Shares in Jiangxi Jiangzhong Pharmaceutical, one of China's major medicine makers, soared 8.27 percent to close at 27.9 yuan ($4.1) per share on Wednesday after a 43-percent increase in annual net profits last year.
Shares in Gansu Qilianshan Cement Co, one of China's largest cement producers, rose 0.85 percent to finish at 14.3 yuan ($2.1) Wednesday after it announced an expected doubling of profits in 2009.
Shares of Gemdale Co, a Chinese real estate company, opened 0.68 percent lower at 11.65 yuan ($1.7) Thursday after the company forecast an increase in annual net profits last year.
China's A-share stock market has become the world's second-largest by market value after the United States, the China Center for Market Value Management (CCMVM) said in a report yesterday.
China's lending slowdown may benefit the domestic economy by reducing risk and investors should still buy shares of the nation's banks, investor Mark Mobius said.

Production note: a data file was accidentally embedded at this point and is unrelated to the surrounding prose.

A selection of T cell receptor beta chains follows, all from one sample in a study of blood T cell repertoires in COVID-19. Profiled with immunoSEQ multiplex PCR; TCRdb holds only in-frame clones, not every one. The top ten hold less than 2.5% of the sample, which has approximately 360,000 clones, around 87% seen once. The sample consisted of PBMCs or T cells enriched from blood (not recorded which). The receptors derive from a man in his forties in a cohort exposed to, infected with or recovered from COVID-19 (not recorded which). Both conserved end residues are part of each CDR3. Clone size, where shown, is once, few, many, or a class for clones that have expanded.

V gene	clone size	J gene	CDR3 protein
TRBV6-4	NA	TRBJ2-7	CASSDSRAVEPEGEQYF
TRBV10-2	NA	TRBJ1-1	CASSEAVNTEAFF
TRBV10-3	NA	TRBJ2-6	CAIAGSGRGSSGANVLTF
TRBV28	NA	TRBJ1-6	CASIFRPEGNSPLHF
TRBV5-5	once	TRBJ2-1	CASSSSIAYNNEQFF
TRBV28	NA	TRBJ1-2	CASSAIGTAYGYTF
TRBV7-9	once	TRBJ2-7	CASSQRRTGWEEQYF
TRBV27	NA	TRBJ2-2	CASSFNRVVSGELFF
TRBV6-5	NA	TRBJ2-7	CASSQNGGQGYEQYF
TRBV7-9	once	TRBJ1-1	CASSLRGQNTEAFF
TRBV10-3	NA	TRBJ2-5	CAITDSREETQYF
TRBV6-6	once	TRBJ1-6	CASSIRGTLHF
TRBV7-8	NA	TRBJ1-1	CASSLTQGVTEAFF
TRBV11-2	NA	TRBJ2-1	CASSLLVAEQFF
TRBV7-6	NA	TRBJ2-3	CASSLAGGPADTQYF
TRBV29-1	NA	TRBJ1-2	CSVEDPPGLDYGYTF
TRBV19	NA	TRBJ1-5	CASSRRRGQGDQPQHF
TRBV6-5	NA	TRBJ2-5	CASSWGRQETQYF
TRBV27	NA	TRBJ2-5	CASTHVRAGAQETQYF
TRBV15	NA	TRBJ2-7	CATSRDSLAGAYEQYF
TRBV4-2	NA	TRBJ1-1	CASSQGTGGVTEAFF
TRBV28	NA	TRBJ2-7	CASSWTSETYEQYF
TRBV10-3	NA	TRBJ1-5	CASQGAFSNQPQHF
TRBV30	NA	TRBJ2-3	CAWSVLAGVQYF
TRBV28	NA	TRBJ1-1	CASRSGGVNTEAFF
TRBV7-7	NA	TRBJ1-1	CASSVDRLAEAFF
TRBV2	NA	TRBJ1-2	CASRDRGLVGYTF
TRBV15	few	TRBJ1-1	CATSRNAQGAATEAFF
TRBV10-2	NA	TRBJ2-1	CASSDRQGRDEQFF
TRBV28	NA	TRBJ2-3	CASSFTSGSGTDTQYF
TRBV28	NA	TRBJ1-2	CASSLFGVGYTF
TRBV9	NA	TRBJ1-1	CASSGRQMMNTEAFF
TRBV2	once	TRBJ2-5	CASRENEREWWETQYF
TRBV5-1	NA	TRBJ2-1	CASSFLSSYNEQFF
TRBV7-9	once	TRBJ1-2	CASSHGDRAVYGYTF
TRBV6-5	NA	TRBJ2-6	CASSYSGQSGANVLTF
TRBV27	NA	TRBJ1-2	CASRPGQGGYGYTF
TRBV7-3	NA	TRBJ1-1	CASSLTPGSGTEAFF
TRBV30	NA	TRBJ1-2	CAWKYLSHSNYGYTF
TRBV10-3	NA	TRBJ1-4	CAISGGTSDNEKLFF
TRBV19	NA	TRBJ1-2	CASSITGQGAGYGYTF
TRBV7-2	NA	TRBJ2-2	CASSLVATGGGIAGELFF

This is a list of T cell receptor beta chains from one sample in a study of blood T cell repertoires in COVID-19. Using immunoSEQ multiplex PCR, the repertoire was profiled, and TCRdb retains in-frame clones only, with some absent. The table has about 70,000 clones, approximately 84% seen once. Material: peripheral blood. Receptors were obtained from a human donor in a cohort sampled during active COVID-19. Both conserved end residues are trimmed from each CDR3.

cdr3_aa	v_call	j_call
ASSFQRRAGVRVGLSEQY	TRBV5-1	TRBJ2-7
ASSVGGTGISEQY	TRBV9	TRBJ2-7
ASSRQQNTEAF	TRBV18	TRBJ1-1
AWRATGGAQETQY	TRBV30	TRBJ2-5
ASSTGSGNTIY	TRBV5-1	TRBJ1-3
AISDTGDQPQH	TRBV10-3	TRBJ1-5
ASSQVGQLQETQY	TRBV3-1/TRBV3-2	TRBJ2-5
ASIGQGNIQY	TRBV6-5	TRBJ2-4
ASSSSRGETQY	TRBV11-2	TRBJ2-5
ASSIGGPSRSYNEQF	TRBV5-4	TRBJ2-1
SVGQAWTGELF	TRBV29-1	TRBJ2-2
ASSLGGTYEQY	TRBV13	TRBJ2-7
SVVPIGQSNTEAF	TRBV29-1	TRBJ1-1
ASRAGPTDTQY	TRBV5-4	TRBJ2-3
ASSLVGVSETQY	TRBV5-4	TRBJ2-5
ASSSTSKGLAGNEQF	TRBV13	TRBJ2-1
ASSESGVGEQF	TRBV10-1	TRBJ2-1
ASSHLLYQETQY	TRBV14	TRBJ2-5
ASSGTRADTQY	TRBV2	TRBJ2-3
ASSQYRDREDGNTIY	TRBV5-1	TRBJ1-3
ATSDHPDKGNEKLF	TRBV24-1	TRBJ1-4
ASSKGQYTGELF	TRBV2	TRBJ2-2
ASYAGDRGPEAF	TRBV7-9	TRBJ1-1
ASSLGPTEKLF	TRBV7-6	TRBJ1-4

Hong Kong stocks fell 76.26 points, or 0.38 percent, to close at 20,033.07 on Wednesday.
Chinese equities fell for the fourth consecutive day Wednesday, with the benchmark index dropping below 3,000 points for the first time since last October.
As concerns grow over whether more fundraising plans may be in the works for Chinese banks, investors may be wondering whether buying bank stocks is still a good bet or not.
Traders pushed options bets that pay off when emerging-market stocks retreat to a 17-month high, speculating China's actions to restrain inflation will slow the global economic recovery.
The outlook for the Chinese stock market in 2010 still remains robust with promises of rewards for those who are perseverant and resilient, notwithstanding the recent declines, a leading analyst said yesterday.
Mainland equities fell yesterday, dragging the benchmark index to a three-month low, as developers and commodity producers dropped on concern the government will step up measures to slow the world's fastest-growing economy.
Palm oil dropped to the lowest in two months on concern demand from China, the biggest consumer of edible oils, may slow even as crude oil and soybeans declined.